June 14, 2022
They say that where there’s smoke, there’s fire, and Weizmann Institute of Science researchers are working hard to investigate that claim, or at least elucidate what constitutes ‘smoke’.
In an article published this week in PNAS, the scientists reveal an advanced, innovative method that they have developed and used to detect nonvisual traces of fire dating back at least 800,000 years – one of the earliest known pieces of evidence for the use of fire. The newly developed technique may provide a push toward a more scientific, data-driven type of archaeology, but – perhaps more importantly – it could help us better understand the origins of the human story, our most basic traditions and our experimental and innovative nature.
The controlled use of fire by ancient hominins – a group that includes humans and some of our extinct family members – is hypothesised to date back at least a million years, to around the time that archaeologists believe Homo habilis began its transition to Homo erectus. That is no coincidence, as the working theory, called the ‘cooking hypothesis’, is that the use of fire was instrumental in our evolution, not only for allowing hominins to stay warm, craft advanced tools and ward off predators but also for acquiring the ability to cook.
Cooking meat not only eliminates pathogens but increases efficient protein digestion and nutritional value, paving the way for the growth of the brain. The only problem with this hypothesis is a lack of data: since finding archaeological evidence of pyrotechnology primarily relies on visual identification of modifications resulting from the combustion of objects (mainly, a colour change), traditional methods have managed to find widespread evidence of fire use no older than 200,000 years. While there is some evidence of fire dating back to 500,000 years ago, it remains sparse, with only five archaeological sites around the world providing reliable evidence of ancient fire.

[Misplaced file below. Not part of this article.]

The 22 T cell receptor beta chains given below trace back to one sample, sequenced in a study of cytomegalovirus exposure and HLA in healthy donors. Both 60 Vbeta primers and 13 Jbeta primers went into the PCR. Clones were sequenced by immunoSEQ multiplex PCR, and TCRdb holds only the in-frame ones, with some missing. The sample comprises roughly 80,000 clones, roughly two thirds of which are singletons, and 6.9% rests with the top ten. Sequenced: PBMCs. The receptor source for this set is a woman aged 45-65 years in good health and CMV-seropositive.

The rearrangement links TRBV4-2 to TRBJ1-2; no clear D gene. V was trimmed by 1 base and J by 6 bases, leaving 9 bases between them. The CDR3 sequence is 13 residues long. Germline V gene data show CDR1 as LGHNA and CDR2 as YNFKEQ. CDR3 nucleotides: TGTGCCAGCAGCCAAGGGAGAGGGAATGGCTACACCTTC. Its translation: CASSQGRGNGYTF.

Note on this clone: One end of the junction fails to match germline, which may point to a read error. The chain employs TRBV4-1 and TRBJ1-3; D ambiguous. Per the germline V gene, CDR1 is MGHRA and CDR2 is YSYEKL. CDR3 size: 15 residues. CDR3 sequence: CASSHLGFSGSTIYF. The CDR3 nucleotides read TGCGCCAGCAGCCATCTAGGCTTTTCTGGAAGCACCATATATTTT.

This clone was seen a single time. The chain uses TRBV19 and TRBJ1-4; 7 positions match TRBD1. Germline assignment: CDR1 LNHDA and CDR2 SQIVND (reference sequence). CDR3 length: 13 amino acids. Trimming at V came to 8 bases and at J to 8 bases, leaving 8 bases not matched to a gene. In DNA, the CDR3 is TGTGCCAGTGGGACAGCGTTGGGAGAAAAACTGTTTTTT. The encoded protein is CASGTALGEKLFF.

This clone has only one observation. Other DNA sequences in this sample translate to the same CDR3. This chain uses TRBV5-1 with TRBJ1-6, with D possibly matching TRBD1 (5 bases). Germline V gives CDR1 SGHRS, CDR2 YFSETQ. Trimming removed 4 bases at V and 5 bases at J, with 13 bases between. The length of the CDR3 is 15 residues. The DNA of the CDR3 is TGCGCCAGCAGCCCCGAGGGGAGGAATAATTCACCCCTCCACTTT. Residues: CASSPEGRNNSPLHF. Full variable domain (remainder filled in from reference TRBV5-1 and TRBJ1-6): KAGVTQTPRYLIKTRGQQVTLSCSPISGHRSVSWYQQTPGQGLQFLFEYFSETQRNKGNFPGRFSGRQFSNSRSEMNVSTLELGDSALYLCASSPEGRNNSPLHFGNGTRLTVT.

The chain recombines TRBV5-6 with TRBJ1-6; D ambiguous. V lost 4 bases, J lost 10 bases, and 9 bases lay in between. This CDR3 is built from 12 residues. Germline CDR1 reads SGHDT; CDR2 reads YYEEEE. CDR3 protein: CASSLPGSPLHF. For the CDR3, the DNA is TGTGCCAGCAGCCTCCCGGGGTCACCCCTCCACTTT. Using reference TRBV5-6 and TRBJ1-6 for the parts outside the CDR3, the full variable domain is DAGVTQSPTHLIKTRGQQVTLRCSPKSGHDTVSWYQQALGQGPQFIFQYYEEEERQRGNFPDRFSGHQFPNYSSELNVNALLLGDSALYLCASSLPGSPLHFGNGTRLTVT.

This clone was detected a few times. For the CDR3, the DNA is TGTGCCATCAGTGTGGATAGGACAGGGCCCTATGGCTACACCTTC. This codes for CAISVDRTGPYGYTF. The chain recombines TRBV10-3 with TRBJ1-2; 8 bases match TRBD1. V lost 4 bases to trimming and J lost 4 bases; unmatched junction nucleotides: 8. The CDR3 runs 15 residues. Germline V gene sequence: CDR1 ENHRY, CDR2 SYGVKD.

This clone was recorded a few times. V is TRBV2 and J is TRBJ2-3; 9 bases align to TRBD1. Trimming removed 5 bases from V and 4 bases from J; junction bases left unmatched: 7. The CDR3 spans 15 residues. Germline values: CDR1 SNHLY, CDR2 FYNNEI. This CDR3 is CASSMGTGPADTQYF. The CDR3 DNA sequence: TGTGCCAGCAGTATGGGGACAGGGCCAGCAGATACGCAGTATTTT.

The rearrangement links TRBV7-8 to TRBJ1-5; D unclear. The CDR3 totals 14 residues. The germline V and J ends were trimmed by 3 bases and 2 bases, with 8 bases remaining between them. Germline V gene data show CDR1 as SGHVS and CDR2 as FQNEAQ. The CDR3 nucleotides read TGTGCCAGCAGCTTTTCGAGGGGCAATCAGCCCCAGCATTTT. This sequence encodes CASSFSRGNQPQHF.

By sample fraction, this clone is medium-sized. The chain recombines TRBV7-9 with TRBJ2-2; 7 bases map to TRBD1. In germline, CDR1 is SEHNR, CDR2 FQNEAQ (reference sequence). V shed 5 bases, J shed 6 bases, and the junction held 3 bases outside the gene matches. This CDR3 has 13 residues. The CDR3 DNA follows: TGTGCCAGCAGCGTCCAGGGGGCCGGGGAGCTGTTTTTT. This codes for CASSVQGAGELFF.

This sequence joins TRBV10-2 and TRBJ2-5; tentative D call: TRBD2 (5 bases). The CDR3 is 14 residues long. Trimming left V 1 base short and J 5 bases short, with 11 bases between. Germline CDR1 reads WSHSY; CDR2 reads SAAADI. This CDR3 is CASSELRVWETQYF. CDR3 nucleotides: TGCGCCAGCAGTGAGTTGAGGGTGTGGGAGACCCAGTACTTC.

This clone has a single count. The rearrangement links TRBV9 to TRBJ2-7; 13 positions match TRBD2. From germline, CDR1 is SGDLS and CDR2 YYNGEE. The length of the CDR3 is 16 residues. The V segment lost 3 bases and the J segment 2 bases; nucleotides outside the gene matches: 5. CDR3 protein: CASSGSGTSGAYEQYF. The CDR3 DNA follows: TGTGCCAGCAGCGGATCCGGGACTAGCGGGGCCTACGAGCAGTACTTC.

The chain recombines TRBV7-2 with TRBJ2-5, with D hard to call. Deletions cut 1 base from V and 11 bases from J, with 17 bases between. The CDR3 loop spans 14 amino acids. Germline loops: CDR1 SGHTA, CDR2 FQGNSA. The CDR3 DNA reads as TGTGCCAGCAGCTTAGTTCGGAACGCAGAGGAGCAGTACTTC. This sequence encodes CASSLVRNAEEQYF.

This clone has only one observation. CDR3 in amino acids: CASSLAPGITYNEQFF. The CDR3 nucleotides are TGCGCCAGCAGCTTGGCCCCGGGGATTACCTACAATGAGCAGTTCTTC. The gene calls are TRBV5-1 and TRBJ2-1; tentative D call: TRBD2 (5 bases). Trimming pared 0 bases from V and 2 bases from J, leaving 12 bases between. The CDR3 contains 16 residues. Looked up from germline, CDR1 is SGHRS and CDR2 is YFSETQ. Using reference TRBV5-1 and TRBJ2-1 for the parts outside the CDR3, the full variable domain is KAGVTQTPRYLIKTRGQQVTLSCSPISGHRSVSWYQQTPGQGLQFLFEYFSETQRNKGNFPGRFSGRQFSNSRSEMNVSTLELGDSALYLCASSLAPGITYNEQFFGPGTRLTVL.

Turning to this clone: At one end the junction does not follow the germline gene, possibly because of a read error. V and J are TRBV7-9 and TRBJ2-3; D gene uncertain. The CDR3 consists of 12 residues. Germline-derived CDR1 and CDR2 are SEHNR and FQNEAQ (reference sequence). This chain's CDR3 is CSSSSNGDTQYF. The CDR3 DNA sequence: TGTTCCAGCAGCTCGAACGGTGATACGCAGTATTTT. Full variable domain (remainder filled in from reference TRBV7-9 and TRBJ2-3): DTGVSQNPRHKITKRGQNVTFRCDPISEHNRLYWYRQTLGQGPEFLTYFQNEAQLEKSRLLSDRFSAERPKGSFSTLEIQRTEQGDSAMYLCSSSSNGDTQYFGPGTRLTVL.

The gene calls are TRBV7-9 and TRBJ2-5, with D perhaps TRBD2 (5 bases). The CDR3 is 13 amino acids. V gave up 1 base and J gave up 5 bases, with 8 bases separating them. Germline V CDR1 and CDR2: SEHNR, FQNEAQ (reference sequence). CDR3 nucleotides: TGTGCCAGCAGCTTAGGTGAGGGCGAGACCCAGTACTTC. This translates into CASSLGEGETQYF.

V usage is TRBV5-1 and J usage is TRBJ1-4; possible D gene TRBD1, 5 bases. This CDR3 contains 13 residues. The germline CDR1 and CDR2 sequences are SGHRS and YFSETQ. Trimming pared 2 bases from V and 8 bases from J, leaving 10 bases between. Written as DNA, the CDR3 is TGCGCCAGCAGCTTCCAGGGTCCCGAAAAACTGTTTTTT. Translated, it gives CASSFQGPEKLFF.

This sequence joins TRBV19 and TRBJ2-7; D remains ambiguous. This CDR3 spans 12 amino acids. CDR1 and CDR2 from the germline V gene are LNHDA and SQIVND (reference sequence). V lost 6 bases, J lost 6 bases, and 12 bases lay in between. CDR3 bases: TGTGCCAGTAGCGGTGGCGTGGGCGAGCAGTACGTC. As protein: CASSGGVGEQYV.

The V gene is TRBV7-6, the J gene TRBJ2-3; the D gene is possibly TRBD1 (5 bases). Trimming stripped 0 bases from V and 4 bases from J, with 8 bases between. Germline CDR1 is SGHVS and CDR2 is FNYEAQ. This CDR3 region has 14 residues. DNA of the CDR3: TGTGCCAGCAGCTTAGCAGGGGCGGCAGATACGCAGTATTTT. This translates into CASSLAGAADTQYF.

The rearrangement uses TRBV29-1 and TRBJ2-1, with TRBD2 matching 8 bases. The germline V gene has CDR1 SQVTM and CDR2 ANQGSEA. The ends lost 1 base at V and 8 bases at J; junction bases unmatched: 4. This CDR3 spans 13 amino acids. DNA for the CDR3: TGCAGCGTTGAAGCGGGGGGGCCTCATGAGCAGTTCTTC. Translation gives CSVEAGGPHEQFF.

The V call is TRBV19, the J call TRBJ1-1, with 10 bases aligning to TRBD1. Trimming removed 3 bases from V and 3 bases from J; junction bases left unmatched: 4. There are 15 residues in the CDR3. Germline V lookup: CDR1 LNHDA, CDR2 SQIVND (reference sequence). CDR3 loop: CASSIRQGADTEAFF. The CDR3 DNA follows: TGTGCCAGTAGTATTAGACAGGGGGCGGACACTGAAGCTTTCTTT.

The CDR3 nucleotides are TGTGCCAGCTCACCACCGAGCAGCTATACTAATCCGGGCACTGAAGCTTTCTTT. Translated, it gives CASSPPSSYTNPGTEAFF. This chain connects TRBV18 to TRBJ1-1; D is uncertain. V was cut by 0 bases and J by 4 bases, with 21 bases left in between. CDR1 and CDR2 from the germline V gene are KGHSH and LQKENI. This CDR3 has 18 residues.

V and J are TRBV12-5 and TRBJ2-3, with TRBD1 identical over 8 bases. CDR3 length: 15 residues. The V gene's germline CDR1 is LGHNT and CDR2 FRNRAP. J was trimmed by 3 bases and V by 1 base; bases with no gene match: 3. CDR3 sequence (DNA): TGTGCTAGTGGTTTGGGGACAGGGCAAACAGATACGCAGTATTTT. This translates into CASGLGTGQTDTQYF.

“We may have just found the sixth site,” said Dr Filipe Natalio of Weizmann’s Plant and Environmental Sciences Department, whose previous collaboration with Dr Ido Azuri, of Weizmann’s Life Core Facilities Department, and colleagues provided the basis for this project.
Together they pioneered the application of AI and spectroscopy in archaeology to find indications of controlled burning of stone tools dating back to between 200,000 and 420,000 years ago in Israel. Now they’re back, joined by PhD student Zane Stepka, Dr Liora Kolska Horwitz from the Hebrew University of Jerusalem and Professor Michael Chazan from the University of Toronto, Canada.
The team upped the ante by taking a ‘fishing expedition’ – casting far out into the water and seeing what they could reel back in.
“When we started this project, the archaeologists who’ve been analysing the findings from Evron Quarry told us we wouldn’t find anything. We should have made a bet,” said Natalio.
Evron Quarry, located in the Western Galilee, is an open-air archaeological site that was first discovered in the mid-1970s. During a series of excavations that took place at that time and were led by Professor Avraham Ronen, archaeologists dug down 14 metres and uncovered a large array of animal fossils and Paleolithic tools dating back to between 800,000 and 1 million years ago, making it one of the oldest sites in Israel.